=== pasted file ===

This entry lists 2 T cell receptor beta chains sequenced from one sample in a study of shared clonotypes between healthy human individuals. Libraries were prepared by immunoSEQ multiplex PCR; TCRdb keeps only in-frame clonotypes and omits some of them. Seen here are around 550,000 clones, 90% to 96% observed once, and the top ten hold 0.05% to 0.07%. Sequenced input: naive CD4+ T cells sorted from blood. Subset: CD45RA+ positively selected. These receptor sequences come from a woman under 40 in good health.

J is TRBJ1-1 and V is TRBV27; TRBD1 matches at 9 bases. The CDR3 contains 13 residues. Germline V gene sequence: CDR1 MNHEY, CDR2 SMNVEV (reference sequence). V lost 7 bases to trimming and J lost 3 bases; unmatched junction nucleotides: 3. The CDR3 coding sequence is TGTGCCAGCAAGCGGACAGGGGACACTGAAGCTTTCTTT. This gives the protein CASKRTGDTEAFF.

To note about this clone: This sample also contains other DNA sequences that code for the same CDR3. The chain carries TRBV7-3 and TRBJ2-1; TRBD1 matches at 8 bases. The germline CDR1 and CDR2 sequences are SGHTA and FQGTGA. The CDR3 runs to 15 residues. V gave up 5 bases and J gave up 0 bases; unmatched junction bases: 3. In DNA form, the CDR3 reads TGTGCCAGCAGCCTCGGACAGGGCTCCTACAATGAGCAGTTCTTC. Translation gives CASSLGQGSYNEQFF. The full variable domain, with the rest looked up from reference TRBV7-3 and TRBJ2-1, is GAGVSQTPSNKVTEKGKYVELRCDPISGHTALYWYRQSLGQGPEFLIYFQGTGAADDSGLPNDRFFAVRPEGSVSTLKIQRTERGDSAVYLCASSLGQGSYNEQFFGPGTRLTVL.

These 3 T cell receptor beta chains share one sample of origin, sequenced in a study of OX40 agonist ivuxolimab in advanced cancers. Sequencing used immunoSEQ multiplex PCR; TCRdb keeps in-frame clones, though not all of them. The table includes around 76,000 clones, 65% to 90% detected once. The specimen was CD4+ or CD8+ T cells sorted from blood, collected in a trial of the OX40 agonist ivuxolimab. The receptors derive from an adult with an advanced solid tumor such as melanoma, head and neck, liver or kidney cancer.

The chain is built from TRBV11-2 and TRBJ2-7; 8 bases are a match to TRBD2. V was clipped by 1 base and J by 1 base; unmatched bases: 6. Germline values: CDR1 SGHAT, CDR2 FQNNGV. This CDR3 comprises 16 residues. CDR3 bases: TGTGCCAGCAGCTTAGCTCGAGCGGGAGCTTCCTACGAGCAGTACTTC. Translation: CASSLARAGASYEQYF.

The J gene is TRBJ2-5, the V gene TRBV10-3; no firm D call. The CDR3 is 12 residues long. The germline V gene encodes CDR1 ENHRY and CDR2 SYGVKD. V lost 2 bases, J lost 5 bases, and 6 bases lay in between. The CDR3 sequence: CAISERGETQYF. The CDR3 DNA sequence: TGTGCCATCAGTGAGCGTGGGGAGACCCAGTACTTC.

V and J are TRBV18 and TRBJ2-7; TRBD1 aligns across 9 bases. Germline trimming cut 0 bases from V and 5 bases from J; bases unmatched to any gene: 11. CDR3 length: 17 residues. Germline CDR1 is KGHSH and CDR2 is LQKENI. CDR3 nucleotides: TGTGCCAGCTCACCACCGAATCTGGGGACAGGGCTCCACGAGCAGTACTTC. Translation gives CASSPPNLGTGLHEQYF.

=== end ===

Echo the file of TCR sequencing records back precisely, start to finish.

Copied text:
This entry lists 2 T cell receptor beta chains sequenced from one sample in a study of shared clonotypes between healthy human individuals. Libraries were prepared by immunoSEQ multiplex PCR; TCRdb keeps only in-frame clonotypes and omits some of them. Seen here are around 550,000 clones, 90% to 96% observed once, and the top ten hold 0.05% to 0.07%. Sequenced input: naive CD4+ T cells sorted from blood. Subset: CD45RA+ positively selected. These receptor sequences come from a woman under 40 in good health.

J is TRBJ1-1 and V is TRBV27; TRBD1 matches at 9 bases. The CDR3 contains 13 residues. Germline V gene sequence: CDR1 MNHEY, CDR2 SMNVEV (reference sequence). V lost 7 bases to trimming and J lost 3 bases; unmatched junction nucleotides: 3. The CDR3 coding sequence is TGTGCCAGCAAGCGGACAGGGGACACTGAAGCTTTCTTT. This gives the protein CASKRTGDTEAFF.

To note about this clone: This sample also contains other DNA sequences that code for the same CDR3. The chain carries TRBV7-3 and TRBJ2-1; TRBD1 matches at 8 bases. The germline CDR1 and CDR2 sequences are SGHTA and FQGTGA. The CDR3 runs to 15 residues. V gave up 5 bases and J gave up 0 bases; unmatched junction bases: 3. In DNA form, the CDR3 reads TGTGCCAGCAGCCTCGGACAGGGCTCCTACAATGAGCAGTTCTTC. Translation gives CASSLGQGSYNEQFF. The full variable domain, with the rest looked up from reference TRBV7-3 and TRBJ2-1, is GAGVSQTPSNKVTEKGKYVELRCDPISGHTALYWYRQSLGQGPEFLIYFQGTGAADDSGLPNDRFFAVRPEGSVSTLKIQRTERGDSAVYLCASSLGQGSYNEQFFGPGTRLTVL.

These 3 T cell receptor beta chains share one sample of origin, sequenced in a study of OX40 agonist ivuxolimab in advanced cancers. Sequencing used immunoSEQ multiplex PCR; TCRdb keeps in-frame clones, though not all of them. The table includes around 76,000 clones, 65% to 90% detected once. The specimen was CD4+ or CD8+ T cells sorted from blood, collected in a trial of the OX40 agonist ivuxolimab. The receptors derive from an adult with an advanced solid tumor such as melanoma, head and neck, liver or kidney cancer.

The chain is built from TRBV11-2 and TRBJ2-7; 8 bases are a match to TRBD2. V was clipped by 1 base and J by 1 base; unmatched bases: 6. Germline values: CDR1 SGHAT, CDR2 FQNNGV. This CDR3 comprises 16 residues. CDR3 bases: TGTGCCAGCAGCTTAGCTCGAGCGGGAGCTTCCTACGAGCAGTACTTC. Translation: CASSLARAGASYEQYF.

The J gene is TRBJ2-5, the V gene TRBV10-3; no firm D call. The CDR3 is 12 residues long. The germline V gene encodes CDR1 ENHRY and CDR2 SYGVKD. V lost 2 bases, J lost 5 bases, and 6 bases lay in between. The CDR3 sequence: CAISERGETQYF. The CDR3 DNA sequence: TGTGCCATCAGTGAGCGTGGGGAGACCCAGTACTTC.

V and J are TRBV18 and TRBJ2-7; TRBD1 aligns across 9 bases. Germline trimming cut 0 bases from V and 5 bases from J; bases unmatched to any gene: 11. CDR3 length: 17 residues. Germline CDR1 is KGHSH and CDR2 is LQKENI. CDR3 nucleotides: TGTGCCAGCTCACCACCGAATCTGGGGACAGGGCTCCACGAGCAGTACTTC. Translation gives CASSPPNLGTGLHEQYF.